Ricardo André Frantz

Brazilians protest against the President Bolsonaro’s management of the Amazon fires in Porto Alegre on Aug. 24.

Amazon fires

Stories of fires in the Amazon erupted late this past summer, as the media sparked the interests of activists around the world. The Los Angeles Times said that the fires were believed to be intentionally started by farmers to clear land for pasture or crops, and have since grown into an issue of international concern. 

G7 countries pledged $20 million of aid for affected countries, but Brazil refused to accept it, as its president, Jair Bolsonaro, first wanted an apology from French president Emmanuel Macron. He claimed Macron insulted Brazil, and wished for him to retract those statements. He did not apologize, and the money was left rejected.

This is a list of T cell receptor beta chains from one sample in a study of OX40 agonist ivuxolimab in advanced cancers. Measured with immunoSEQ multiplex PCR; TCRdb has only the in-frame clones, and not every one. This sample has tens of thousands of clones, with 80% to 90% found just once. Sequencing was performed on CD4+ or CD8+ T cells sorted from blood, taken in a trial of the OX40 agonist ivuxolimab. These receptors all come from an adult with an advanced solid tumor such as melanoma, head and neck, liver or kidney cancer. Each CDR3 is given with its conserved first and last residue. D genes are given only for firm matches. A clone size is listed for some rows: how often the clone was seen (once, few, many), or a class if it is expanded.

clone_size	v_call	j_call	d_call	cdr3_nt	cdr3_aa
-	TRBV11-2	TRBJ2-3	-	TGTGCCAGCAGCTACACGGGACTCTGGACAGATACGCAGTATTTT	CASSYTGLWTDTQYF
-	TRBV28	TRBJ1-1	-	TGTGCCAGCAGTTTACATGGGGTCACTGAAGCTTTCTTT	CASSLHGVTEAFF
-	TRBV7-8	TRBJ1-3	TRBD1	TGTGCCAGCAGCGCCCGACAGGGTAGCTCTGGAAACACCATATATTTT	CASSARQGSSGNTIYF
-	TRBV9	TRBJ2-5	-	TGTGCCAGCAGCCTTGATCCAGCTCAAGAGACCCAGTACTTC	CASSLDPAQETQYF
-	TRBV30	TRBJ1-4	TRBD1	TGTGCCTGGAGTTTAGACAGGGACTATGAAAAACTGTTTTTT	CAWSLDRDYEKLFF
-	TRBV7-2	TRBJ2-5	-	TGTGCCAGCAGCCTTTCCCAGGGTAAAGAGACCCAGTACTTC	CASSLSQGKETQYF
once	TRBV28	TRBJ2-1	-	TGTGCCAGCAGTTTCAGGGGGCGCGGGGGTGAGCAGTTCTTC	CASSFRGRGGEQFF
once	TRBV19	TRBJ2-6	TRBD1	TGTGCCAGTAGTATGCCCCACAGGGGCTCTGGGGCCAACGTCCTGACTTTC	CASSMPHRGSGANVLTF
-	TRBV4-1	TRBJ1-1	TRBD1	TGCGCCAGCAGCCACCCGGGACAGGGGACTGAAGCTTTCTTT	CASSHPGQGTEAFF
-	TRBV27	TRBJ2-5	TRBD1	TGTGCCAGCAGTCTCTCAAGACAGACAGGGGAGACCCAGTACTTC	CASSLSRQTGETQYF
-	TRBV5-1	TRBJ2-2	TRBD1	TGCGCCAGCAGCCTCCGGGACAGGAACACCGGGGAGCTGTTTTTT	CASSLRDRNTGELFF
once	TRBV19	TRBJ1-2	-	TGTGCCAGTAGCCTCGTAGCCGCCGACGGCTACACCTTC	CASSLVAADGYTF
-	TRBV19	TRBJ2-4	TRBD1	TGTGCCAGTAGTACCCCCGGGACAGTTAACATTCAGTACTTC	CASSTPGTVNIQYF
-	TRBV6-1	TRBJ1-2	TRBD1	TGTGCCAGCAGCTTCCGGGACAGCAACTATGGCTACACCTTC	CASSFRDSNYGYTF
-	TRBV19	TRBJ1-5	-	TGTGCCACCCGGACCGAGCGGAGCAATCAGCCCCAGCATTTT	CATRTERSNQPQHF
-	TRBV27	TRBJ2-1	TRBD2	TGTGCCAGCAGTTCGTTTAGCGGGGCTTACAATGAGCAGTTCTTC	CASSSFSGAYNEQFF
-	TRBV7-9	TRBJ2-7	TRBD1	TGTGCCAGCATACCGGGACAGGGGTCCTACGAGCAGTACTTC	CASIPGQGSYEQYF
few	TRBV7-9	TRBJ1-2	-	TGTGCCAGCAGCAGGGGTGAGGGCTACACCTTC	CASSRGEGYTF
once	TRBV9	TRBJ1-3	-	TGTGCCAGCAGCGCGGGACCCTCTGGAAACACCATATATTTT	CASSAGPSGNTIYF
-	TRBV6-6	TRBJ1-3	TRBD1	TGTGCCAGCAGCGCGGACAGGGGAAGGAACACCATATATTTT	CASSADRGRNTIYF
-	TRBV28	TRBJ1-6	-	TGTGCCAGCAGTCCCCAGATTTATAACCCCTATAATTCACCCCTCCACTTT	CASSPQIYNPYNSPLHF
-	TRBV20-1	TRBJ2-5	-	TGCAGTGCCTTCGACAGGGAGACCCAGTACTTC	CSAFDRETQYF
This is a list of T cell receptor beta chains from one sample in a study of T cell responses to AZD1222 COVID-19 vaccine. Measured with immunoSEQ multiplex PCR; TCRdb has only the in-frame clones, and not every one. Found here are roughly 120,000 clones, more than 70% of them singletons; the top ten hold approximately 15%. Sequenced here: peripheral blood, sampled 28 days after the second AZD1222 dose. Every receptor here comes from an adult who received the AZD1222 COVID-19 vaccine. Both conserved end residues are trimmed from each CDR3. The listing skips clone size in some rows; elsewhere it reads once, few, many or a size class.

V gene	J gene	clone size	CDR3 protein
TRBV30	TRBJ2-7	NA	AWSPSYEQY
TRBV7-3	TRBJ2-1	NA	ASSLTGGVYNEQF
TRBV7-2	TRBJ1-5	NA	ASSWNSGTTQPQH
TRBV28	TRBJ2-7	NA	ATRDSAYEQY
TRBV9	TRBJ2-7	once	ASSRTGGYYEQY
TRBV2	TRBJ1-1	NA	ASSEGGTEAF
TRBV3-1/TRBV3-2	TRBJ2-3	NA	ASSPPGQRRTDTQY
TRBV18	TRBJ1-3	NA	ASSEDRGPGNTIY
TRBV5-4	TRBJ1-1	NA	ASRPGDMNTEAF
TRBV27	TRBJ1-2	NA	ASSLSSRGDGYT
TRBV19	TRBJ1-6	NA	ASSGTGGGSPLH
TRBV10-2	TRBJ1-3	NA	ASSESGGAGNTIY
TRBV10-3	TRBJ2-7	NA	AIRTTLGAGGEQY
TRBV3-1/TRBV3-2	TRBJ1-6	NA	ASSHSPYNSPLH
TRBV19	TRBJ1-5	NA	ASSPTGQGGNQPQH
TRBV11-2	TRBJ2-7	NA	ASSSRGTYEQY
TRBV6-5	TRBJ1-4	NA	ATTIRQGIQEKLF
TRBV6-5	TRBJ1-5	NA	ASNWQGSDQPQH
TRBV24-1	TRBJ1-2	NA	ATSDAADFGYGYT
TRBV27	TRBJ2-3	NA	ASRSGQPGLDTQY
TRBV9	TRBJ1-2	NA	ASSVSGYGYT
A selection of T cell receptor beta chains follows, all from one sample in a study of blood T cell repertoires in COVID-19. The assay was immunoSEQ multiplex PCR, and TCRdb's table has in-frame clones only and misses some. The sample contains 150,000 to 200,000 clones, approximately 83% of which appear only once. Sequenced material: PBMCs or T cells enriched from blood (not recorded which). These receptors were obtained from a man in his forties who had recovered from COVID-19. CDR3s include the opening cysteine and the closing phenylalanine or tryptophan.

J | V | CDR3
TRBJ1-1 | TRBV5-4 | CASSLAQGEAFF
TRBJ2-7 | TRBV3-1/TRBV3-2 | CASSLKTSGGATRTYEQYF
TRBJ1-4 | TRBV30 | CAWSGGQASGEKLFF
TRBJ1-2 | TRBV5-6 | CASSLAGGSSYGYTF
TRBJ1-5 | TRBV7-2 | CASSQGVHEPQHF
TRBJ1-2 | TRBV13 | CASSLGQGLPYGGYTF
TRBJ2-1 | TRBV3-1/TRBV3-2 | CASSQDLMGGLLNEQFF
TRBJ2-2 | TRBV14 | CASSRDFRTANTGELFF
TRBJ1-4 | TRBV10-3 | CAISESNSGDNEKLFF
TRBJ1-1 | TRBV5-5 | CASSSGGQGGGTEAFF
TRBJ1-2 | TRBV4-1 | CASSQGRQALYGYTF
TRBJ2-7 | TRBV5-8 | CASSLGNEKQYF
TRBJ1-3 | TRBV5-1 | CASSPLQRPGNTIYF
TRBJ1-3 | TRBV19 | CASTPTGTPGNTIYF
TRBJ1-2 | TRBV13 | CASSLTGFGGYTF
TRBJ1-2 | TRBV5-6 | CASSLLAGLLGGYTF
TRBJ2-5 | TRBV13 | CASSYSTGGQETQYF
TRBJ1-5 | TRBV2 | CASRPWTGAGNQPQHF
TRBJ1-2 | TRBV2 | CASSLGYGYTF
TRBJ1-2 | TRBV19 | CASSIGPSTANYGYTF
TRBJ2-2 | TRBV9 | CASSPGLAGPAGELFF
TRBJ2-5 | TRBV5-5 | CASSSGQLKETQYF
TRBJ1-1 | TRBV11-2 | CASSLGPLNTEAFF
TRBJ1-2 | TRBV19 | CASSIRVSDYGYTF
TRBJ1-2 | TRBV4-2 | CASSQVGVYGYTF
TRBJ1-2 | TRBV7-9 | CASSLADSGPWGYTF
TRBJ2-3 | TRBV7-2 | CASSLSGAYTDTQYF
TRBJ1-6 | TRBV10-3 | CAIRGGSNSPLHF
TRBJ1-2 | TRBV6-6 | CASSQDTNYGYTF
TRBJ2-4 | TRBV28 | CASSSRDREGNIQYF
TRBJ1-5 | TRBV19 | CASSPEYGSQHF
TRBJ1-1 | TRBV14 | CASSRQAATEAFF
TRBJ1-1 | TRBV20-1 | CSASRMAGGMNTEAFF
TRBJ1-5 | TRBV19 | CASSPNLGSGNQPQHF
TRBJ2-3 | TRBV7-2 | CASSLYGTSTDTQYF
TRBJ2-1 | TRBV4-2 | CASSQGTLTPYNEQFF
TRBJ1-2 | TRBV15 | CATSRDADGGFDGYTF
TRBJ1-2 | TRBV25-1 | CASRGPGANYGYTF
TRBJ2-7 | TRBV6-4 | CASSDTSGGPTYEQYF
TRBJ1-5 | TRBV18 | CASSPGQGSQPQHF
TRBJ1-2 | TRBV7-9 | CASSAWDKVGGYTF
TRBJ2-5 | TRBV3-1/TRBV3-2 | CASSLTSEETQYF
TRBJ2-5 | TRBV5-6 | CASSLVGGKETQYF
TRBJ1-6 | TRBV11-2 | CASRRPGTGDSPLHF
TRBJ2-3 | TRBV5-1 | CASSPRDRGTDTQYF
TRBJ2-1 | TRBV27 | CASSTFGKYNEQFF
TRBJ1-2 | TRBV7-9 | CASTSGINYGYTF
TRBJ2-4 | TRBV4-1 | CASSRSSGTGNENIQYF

Bolsonaro also felt that the country’s motives were corrupt, and was wary of strings that could be attached to the money. He did, however, accept $12 million from Britain soon after making such statements. 

But Brazil still has not moved to improve environmental protection. These fires were just the acme of the country’s long battle of environment versus resources. Brazil’s economy is completely dependent on forest resources but the destruction of the forest is detrimental to the global climate. The lack of environmental concern from Brazil’s government indicates an inauspicious future for the Amazon.

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